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Bitcoin hardware wallet Ledger had a big Black Friday despite crypto crash

Daniel Roberts
Senior Writer

The price of bitcoin has fallen 77% in 2018. That’s the third-biggest crash the cryptocurrency has experienced since its inception in 2009.

But even amidst this crypto bear market, bitcoin hardware wallet sales are humming, according to Ledger, one of the leading hardware wallet sellers.

A bitcoin hardware wallet is a physical fob that encrypts and stores your private access keys (a string of numbers and letters that forms the address of your digital currency) offline—this is called “cold storage” because the information is not connected to the internet (i.e. it is not “hot”). With a hardware wallet, you would send bitcoin from an online exchange (like Coinbase) to the address of your wallet to store it offline. (Watch a demo video here.)

At the beginning of 2018, when the price of cryptocurrencies fell sharply from the highs of 2017, “We saw demand diminishing for our products,” Ledger president Pascal Gauthier said on Yahoo Finance’s Midday Movers live show this week. “But interestingly enough, with the latest drop, we’re seeing a trend that is different. The Black Friday of 2018 was almost as good as the Black Friday that we had in 2017, which was an extraordinary year for cryptocurrencies.”

In a followup with Yahoo Finance, Ledger said that its Black Friday sales this year were just about equal to its sales on Black Friday of last year, which is striking. It suggests that even though crypto prices have declined, interest in owning crypto (and storing it safely) is still high.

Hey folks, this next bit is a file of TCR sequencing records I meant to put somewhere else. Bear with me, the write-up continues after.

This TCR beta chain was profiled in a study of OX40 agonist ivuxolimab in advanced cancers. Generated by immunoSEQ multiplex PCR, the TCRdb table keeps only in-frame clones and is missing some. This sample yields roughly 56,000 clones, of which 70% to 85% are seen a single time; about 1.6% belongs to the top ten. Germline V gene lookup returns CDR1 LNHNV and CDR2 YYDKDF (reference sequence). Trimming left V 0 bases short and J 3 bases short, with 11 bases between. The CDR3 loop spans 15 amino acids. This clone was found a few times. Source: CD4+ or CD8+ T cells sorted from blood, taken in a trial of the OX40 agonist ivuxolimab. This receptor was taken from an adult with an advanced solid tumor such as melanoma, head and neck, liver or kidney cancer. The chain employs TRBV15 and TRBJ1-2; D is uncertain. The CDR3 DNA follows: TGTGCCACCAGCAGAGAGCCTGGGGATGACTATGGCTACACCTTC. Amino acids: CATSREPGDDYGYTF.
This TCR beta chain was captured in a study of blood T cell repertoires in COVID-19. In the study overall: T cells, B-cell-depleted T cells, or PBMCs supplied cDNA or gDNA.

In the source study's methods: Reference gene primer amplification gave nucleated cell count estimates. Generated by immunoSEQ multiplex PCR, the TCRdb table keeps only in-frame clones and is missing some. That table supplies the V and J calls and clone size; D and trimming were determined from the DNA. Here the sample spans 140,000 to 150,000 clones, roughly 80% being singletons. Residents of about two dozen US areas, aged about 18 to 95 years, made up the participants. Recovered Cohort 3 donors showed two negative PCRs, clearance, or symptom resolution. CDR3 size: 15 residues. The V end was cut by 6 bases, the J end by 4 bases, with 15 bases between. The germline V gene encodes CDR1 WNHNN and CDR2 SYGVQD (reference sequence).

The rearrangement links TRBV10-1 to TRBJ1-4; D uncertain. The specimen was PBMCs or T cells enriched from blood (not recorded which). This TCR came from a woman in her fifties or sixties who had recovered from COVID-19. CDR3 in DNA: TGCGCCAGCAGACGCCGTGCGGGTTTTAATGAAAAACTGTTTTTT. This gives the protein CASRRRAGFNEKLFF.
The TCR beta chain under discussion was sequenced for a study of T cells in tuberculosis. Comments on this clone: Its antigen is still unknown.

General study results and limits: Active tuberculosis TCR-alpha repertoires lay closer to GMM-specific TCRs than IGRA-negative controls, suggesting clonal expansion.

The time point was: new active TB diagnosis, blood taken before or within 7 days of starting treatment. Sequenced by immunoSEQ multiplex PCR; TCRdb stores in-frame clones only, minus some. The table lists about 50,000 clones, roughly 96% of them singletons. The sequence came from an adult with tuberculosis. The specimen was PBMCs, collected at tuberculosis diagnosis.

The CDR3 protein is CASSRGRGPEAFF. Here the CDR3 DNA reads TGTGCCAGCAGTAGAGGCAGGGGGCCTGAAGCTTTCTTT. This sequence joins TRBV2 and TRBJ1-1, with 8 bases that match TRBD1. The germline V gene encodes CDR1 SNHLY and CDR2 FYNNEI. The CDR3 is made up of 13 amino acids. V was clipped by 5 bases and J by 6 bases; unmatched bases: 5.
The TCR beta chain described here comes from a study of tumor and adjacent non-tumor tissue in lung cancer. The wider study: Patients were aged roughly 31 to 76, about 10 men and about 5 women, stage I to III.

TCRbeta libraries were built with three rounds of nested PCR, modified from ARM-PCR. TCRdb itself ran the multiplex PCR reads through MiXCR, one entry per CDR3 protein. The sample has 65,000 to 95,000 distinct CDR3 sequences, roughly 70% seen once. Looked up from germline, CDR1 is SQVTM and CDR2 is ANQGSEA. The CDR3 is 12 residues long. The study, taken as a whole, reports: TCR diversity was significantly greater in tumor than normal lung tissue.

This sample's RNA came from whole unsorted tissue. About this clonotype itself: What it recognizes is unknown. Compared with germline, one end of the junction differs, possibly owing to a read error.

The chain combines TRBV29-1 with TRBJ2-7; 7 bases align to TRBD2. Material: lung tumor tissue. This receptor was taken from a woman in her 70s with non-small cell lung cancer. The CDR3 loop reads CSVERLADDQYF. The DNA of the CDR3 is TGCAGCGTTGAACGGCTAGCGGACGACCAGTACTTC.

Ledger declined to share Black Friday 2018 sales numbers, but says it has sold 1.4 million Ledger Nano S units to date. (Some of the other leading hardware wallets are KeepKey and Trezor.)

Ledger Nano S, plugged into an Apple laptop. (Daniel Roberts/Oath)

Of course, the very fact that safely securing your digital currency (something you cannot touch or physically hold) requires using a physical device—and writing your recovery-phrase passwords on a physical piece of paper—naturally confuses people. Why should that be necessary?

Gauthier acknowledges that contradiction. “What you’re describing is an imperfection,” he says. “It’s not great that you have to do that. But also, it’s a shift in terms of how you transfer and hold value. All these new protocols are really at the beginning of their existence… You have to pay attention to security and you have to go through these extra steps to do it. Right now it’s clunky, but the industry is working hard to solve these issues.”

Daniel Roberts covers bitcoin and blockchain at Yahoo Finance. Follow him on Twitter at @readDanwrite

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